From Harms to Healing through Help and Humility


To some extent, time does heal. As years pass by, the pains and rubs of the past do have a way of being washed out of our memories and we can cope better with life. But it is also true that with help and humility people can find greater healing from past harms and at times even experience degrees of reconciliation with others. This kind of healing is never automatic. It usually involves a deliberate effort on the part of  people to think about the past in an honest way and to reach forward for some sort of resolution. Human initiative really does make a difference here. Sometimes dialogue is part of the process. Sometimes other people serve as go-betweens. And sometimes individuals find ways to transcend their own burdens within themselves. But in all of my years of promoting good resolution processes for resolving crimes and conflicts, I have come to see that there is never deep, significant healing from past harms without some outside help and some internal humility.

Without help and without humility, it is hard to move on toward relational healing from past harms or hurts.

My life work is to promote good resolution processes that allow both help and humility to support people who have been affected by crime, conflict or past trauma. This means support for victims as well as for offenders of crime. support for people in dispute over situations where their interests clash, support for groups that have been impacted by unexpected losses or persistent conflict, and support for people who find that time alone does not heal past hurts that ruminate in their minds.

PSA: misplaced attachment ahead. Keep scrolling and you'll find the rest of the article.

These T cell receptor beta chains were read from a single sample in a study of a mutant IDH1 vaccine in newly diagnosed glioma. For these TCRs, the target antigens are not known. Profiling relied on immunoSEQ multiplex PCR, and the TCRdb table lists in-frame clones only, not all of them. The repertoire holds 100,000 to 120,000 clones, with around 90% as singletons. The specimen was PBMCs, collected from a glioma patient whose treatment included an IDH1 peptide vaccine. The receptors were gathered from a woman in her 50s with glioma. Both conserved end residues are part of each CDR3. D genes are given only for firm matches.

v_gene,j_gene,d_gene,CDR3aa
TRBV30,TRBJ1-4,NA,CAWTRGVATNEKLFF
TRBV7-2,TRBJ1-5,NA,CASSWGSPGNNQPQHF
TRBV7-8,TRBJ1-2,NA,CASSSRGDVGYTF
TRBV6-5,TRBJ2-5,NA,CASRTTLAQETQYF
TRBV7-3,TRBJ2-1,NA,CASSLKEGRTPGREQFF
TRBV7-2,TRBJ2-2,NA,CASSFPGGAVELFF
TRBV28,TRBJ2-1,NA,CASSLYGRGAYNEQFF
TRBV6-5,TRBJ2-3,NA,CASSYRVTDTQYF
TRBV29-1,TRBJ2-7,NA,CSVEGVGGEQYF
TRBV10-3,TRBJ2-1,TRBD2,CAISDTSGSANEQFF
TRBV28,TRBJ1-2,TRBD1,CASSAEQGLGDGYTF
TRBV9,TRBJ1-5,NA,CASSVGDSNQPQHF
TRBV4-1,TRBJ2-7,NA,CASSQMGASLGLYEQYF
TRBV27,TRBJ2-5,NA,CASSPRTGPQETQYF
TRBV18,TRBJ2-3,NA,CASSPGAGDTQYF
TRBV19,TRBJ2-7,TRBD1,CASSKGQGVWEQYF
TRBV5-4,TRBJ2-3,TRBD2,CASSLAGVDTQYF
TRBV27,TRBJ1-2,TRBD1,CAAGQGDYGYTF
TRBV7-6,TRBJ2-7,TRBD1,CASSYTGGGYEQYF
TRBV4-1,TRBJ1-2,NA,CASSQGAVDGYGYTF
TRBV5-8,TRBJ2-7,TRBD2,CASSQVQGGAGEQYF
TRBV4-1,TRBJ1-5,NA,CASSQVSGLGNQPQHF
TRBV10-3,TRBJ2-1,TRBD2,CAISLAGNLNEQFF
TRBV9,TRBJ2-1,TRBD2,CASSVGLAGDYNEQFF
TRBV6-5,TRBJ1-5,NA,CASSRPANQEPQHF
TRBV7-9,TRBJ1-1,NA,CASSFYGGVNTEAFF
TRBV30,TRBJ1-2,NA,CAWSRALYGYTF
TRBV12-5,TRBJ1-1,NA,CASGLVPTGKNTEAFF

There is no deep resolution to relational hurts without deep listening.

The number one drive in my work is to take all that I learn from difficult situations and transfer it into positive teaching and service for others. All of my work divides into two parts: I serve restorative justice programs that address crimes, and I serve church communities that address conflicts. This work covers three main areas: prevention, intervention, and post-incident healing. The nature of my work falls into four general categories: trainings, presentations, mediations and consultations. And now I will close with the five ‘Cs’:

Conflict Creates a Chance for Constructive Change